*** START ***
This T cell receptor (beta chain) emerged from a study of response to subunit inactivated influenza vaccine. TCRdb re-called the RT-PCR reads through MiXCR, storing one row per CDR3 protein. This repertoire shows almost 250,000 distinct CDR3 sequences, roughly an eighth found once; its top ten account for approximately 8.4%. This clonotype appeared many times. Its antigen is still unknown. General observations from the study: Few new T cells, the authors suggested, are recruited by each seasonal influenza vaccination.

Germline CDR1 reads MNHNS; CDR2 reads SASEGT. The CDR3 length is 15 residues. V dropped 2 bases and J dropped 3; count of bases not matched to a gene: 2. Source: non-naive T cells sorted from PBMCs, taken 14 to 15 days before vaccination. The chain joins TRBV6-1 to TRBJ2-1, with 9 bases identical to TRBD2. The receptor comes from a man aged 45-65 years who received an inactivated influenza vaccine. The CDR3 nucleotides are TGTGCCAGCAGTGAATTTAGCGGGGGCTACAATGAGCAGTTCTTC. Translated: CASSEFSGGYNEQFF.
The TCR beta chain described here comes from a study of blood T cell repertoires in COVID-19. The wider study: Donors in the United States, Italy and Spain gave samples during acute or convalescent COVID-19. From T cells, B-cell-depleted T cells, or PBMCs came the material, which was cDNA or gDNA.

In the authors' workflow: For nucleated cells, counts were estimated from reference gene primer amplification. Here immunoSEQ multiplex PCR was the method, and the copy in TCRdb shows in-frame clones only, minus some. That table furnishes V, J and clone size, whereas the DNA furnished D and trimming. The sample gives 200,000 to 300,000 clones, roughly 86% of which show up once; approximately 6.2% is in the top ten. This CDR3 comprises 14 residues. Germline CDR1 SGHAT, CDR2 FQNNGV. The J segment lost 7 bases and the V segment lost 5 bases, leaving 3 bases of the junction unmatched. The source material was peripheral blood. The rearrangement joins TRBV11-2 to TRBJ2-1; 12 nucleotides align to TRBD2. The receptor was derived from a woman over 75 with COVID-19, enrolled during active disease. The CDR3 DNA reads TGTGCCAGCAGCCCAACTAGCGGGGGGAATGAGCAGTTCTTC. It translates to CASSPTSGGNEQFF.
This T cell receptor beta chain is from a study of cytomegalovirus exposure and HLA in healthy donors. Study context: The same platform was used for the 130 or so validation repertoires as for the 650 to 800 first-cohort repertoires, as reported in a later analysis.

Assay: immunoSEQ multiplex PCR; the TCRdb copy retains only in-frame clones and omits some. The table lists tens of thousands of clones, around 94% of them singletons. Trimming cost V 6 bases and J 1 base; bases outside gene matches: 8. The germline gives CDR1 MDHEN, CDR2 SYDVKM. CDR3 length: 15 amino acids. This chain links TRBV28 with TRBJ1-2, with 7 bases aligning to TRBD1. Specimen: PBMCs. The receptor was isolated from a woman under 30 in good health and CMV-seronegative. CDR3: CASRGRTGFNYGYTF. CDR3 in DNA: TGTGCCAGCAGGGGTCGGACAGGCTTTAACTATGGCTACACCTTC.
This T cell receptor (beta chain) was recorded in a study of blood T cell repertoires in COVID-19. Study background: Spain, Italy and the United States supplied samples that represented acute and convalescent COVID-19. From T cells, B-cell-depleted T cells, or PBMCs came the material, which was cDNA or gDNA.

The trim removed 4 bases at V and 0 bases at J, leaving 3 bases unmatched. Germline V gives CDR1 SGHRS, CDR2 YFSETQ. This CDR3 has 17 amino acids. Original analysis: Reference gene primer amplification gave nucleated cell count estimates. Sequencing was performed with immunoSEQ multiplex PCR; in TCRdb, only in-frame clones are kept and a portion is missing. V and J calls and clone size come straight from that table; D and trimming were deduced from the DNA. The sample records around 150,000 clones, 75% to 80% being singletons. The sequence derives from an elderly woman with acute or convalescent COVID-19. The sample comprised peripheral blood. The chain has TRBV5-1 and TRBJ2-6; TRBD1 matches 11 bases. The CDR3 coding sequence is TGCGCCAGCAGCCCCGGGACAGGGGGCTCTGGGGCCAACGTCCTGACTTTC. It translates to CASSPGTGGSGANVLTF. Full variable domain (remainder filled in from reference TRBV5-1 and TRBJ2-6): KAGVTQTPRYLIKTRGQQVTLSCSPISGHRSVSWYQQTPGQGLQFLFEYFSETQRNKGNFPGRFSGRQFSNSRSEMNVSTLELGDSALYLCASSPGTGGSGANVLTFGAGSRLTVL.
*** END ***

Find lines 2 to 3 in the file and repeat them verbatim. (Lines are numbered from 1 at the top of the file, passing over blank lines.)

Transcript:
Germline CDR1 reads MNHNS; CDR2 reads SASEGT. The CDR3 length is 15 residues. V dropped 2 bases and J dropped 3; count of bases not matched to a gene: 2. Source: non-naive T cells sorted from PBMCs, taken 14 to 15 days before vaccination. The chain joins TRBV6-1 to TRBJ2-1, with 9 bases identical to TRBD2. The receptor comes from a man aged 45-65 years who received an inactivated influenza vaccine. The CDR3 nucleotides are TGTGCCAGCAGTGAATTTAGCGGGGGCTACAATGAGCAGTTCTTC. Translated: CASSEFSGGYNEQFF.
The TCR beta chain described here comes from a study of blood T cell repertoires in COVID-19. The wider study: Donors in the United States, Italy and Spain gave samples during acute or convalescent COVID-19. From T cells, B-cell-depleted T cells, or PBMCs came the material, which was cDNA or gDNA.